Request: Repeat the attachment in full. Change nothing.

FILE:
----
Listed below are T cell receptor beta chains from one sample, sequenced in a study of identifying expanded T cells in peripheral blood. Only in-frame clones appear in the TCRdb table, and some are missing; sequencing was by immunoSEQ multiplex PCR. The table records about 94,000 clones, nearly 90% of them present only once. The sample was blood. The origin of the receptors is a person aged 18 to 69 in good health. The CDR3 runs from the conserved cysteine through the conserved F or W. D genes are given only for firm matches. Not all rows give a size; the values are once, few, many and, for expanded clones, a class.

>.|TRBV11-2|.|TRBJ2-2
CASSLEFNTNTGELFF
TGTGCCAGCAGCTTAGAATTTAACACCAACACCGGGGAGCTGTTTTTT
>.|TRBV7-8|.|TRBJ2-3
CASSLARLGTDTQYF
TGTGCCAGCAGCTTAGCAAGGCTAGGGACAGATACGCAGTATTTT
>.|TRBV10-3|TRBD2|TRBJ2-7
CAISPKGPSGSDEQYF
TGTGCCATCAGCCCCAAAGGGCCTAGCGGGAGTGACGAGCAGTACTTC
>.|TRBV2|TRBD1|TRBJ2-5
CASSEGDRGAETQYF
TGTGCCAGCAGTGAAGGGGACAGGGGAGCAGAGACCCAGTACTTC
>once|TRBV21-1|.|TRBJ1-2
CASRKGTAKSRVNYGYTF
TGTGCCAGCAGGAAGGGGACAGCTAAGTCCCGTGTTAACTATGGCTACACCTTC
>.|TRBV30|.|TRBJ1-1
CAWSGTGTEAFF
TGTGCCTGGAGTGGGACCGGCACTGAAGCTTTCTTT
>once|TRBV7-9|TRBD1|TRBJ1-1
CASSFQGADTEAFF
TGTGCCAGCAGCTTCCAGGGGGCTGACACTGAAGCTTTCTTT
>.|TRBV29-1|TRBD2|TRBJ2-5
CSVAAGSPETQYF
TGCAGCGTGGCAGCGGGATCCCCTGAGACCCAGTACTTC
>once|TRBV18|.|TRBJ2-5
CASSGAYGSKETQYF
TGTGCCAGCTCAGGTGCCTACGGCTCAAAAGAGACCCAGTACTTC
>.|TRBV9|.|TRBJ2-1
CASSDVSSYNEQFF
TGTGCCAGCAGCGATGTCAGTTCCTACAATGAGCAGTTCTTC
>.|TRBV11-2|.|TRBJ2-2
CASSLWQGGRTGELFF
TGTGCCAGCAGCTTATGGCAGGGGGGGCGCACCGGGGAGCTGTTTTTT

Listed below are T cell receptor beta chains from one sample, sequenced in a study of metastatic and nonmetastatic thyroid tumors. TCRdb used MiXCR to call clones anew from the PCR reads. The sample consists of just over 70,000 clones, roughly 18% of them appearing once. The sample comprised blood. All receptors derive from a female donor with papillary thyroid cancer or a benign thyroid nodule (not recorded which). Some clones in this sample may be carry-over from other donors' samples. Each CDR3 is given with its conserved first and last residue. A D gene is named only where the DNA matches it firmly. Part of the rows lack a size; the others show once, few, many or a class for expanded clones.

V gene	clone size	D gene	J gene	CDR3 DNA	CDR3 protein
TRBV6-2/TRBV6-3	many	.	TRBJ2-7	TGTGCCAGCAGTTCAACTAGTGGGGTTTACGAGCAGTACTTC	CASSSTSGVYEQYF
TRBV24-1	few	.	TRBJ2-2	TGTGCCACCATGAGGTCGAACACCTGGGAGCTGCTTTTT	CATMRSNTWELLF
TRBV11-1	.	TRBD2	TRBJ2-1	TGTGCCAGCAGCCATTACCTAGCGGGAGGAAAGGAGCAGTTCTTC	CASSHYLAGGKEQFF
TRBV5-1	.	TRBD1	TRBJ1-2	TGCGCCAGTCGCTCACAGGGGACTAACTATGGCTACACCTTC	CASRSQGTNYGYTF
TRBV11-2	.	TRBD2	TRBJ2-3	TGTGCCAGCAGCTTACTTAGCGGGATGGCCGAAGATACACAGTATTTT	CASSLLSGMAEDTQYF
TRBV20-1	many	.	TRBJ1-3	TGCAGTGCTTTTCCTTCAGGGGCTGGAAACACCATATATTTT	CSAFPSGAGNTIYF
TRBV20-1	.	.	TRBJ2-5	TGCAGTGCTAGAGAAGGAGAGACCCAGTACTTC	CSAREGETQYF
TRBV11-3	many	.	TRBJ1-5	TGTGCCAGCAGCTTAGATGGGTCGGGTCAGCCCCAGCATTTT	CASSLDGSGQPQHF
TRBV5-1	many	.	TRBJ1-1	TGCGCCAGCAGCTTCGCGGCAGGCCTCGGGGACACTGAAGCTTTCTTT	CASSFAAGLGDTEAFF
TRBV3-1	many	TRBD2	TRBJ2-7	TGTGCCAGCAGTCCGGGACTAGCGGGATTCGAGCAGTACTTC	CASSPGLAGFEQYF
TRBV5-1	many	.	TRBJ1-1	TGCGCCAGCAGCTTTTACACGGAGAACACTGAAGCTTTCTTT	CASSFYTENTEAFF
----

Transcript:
Listed below are T cell receptor beta chains from one sample, sequenced in a study of identifying expanded T cells in peripheral blood. Only in-frame clones appear in the TCRdb table, and some are missing; sequencing was by immunoSEQ multiplex PCR. The table records about 94,000 clones, nearly 90% of them present only once. The sample was blood. The origin of the receptors is a person aged 18 to 69 in good health. The CDR3 runs from the conserved cysteine through the conserved F or W. D genes are given only for firm matches. Not all rows give a size; the values are once, few, many and, for expanded clones, a class.

>.|TRBV11-2|.|TRBJ2-2
CASSLEFNTNTGELFF
TGTGCCAGCAGCTTAGAATTTAACACCAACACCGGGGAGCTGTTTTTT
>.|TRBV7-8|.|TRBJ2-3
CASSLARLGTDTQYF
TGTGCCAGCAGCTTAGCAAGGCTAGGGACAGATACGCAGTATTTT
>.|TRBV10-3|TRBD2|TRBJ2-7
CAISPKGPSGSDEQYF
TGTGCCATCAGCCCCAAAGGGCCTAGCGGGAGTGACGAGCAGTACTTC
>.|TRBV2|TRBD1|TRBJ2-5
CASSEGDRGAETQYF
TGTGCCAGCAGTGAAGGGGACAGGGGAGCAGAGACCCAGTACTTC
>once|TRBV21-1|.|TRBJ1-2
CASRKGTAKSRVNYGYTF
TGTGCCAGCAGGAAGGGGACAGCTAAGTCCCGTGTTAACTATGGCTACACCTTC
>.|TRBV30|.|TRBJ1-1
CAWSGTGTEAFF
TGTGCCTGGAGTGGGACCGGCACTGAAGCTTTCTTT
>once|TRBV7-9|TRBD1|TRBJ1-1
CASSFQGADTEAFF
TGTGCCAGCAGCTTCCAGGGGGCTGACACTGAAGCTTTCTTT
>.|TRBV29-1|TRBD2|TRBJ2-5
CSVAAGSPETQYF
TGCAGCGTGGCAGCGGGATCCCCTGAGACCCAGTACTTC
>once|TRBV18|.|TRBJ2-5
CASSGAYGSKETQYF
TGTGCCAGCTCAGGTGCCTACGGCTCAAAAGAGACCCAGTACTTC
>.|TRBV9|.|TRBJ2-1
CASSDVSSYNEQFF
TGTGCCAGCAGCGATGTCAGTTCCTACAATGAGCAGTTCTTC
>.|TRBV11-2|.|TRBJ2-2
CASSLWQGGRTGELFF
TGTGCCAGCAGCTTATGGCAGGGGGGGCGCACCGGGGAGCTGTTTTTT

Listed below are T cell receptor beta chains from one sample, sequenced in a study of metastatic and nonmetastatic thyroid tumors. TCRdb used MiXCR to call clones anew from the PCR reads. The sample consists of just over 70,000 clones, roughly 18% of them appearing once. The sample comprised blood. All receptors derive from a female donor with papillary thyroid cancer or a benign thyroid nodule (not recorded which). Some clones in this sample may be carry-over from other donors' samples. Each CDR3 is given with its conserved first and last residue. A D gene is named only where the DNA matches it firmly. Part of the rows lack a size; the others show once, few, many or a class for expanded clones.

V gene	clone size	D gene	J gene	CDR3 DNA	CDR3 protein
TRBV6-2/TRBV6-3	many	.	TRBJ2-7	TGTGCCAGCAGTTCAACTAGTGGGGTTTACGAGCAGTACTTC	CASSSTSGVYEQYF
TRBV24-1	few	.	TRBJ2-2	TGTGCCACCATGAGGTCGAACACCTGGGAGCTGCTTTTT	CATMRSNTWELLF
TRBV11-1	.	TRBD2	TRBJ2-1	TGTGCCAGCAGCCATTACCTAGCGGGAGGAAAGGAGCAGTTCTTC	CASSHYLAGGKEQFF
TRBV5-1	.	TRBD1	TRBJ1-2	TGCGCCAGTCGCTCACAGGGGACTAACTATGGCTACACCTTC	CASRSQGTNYGYTF
TRBV11-2	.	TRBD2	TRBJ2-3	TGTGCCAGCAGCTTACTTAGCGGGATGGCCGAAGATACACAGTATTTT	CASSLLSGMAEDTQYF
TRBV20-1	many	.	TRBJ1-3	TGCAGTGCTTTTCCTTCAGGGGCTGGAAACACCATATATTTT	CSAFPSGAGNTIYF
TRBV20-1	.	.	TRBJ2-5	TGCAGTGCTAGAGAAGGAGAGACCCAGTACTTC	CSAREGETQYF
TRBV11-3	many	.	TRBJ1-5	TGTGCCAGCAGCTTAGATGGGTCGGGTCAGCCCCAGCATTTT	CASSLDGSGQPQHF
TRBV5-1	many	.	TRBJ1-1	TGCGCCAGCAGCTTCGCGGCAGGCCTCGGGGACACTGAAGCTTTCTTT	CASSFAAGLGDTEAFF
TRBV3-1	many	TRBD2	TRBJ2-7	TGTGCCAGCAGTCCGGGACTAGCGGGATTCGAGCAGTACTTC	CASSPGLAGFEQYF
TRBV5-1	many	.	TRBJ1-1	TGCGCCAGCAGCTTTTACACGGAGAACACTGAAGCTTTCTTT	CASSFYTENTEAFF